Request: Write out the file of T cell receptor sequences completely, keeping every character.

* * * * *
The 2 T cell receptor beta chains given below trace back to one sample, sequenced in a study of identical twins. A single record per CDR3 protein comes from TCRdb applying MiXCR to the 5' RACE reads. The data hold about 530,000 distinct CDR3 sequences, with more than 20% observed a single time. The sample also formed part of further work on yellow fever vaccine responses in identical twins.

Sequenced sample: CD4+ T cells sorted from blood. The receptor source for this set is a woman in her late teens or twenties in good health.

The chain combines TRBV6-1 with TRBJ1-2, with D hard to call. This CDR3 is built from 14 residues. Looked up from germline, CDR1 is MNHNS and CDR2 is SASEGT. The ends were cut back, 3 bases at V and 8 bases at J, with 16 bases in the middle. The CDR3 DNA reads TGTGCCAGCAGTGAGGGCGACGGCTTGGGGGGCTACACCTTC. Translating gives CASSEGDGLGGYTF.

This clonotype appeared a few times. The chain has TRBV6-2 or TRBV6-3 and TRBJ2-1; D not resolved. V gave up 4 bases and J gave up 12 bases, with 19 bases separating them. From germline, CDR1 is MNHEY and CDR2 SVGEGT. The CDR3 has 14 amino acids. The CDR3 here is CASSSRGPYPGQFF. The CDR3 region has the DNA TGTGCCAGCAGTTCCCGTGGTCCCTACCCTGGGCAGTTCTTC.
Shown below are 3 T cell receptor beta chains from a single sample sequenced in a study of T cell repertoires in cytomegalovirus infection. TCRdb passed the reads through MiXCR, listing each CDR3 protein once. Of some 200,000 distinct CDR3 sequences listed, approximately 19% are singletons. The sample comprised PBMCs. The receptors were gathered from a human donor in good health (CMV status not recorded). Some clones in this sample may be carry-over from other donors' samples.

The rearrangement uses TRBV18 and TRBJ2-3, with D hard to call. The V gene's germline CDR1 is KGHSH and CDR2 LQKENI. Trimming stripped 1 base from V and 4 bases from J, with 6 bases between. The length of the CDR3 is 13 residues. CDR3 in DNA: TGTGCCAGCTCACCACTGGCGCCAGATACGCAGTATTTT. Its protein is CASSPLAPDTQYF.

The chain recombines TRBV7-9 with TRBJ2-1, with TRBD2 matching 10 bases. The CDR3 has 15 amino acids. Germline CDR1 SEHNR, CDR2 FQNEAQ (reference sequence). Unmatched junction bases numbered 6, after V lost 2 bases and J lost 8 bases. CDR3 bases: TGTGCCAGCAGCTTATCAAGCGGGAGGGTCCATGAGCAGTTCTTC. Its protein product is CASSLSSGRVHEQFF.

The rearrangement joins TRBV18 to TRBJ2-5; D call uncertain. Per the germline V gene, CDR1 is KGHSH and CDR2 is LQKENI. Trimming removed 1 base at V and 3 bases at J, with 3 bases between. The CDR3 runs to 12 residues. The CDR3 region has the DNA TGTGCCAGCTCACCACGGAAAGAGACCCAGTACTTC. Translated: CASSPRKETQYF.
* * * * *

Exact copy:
The 2 T cell receptor beta chains given below trace back to one sample, sequenced in a study of identical twins. A single record per CDR3 protein comes from TCRdb applying MiXCR to the 5' RACE reads. The data hold about 530,000 distinct CDR3 sequences, with more than 20% observed a single time. The sample also formed part of further work on yellow fever vaccine responses in identical twins.

Sequenced sample: CD4+ T cells sorted from blood. The receptor source for this set is a woman in her late teens or twenties in good health.

The chain combines TRBV6-1 with TRBJ1-2, with D hard to call. This CDR3 is built from 14 residues. Looked up from germline, CDR1 is MNHNS and CDR2 is SASEGT. The ends were cut back, 3 bases at V and 8 bases at J, with 16 bases in the middle. The CDR3 DNA reads TGTGCCAGCAGTGAGGGCGACGGCTTGGGGGGCTACACCTTC. Translating gives CASSEGDGLGGYTF.

This clonotype appeared a few times. The chain has TRBV6-2 or TRBV6-3 and TRBJ2-1; D not resolved. V gave up 4 bases and J gave up 12 bases, with 19 bases separating them. From germline, CDR1 is MNHEY and CDR2 SVGEGT. The CDR3 has 14 amino acids. The CDR3 here is CASSSRGPYPGQFF. The CDR3 region has the DNA TGTGCCAGCAGTTCCCGTGGTCCCTACCCTGGGCAGTTCTTC.
Shown below are 3 T cell receptor beta chains from a single sample sequenced in a study of T cell repertoires in cytomegalovirus infection. TCRdb passed the reads through MiXCR, listing each CDR3 protein once. Of some 200,000 distinct CDR3 sequences listed, approximately 19% are singletons. The sample comprised PBMCs. The receptors were gathered from a human donor in good health (CMV status not recorded). Some clones in this sample may be carry-over from other donors' samples.

The rearrangement uses TRBV18 and TRBJ2-3, with D hard to call. The V gene's germline CDR1 is KGHSH and CDR2 LQKENI. Trimming stripped 1 base from V and 4 bases from J, with 6 bases between. The length of the CDR3 is 13 residues. CDR3 in DNA: TGTGCCAGCTCACCACTGGCGCCAGATACGCAGTATTTT. Its protein is CASSPLAPDTQYF.

The chain recombines TRBV7-9 with TRBJ2-1, with TRBD2 matching 10 bases. The CDR3 has 15 amino acids. Germline CDR1 SEHNR, CDR2 FQNEAQ (reference sequence). Unmatched junction bases numbered 6, after V lost 2 bases and J lost 8 bases. CDR3 bases: TGTGCCAGCAGCTTATCAAGCGGGAGGGTCCATGAGCAGTTCTTC. Its protein product is CASSLSSGRVHEQFF.

The rearrangement joins TRBV18 to TRBJ2-5; D call uncertain. Per the germline V gene, CDR1 is KGHSH and CDR2 is LQKENI. Trimming removed 1 base at V and 3 bases at J, with 3 bases between. The CDR3 runs to 12 residues. The CDR3 region has the DNA TGTGCCAGCTCACCACGGAAAGAGACCCAGTACTTC. Translated: CASSPRKETQYF.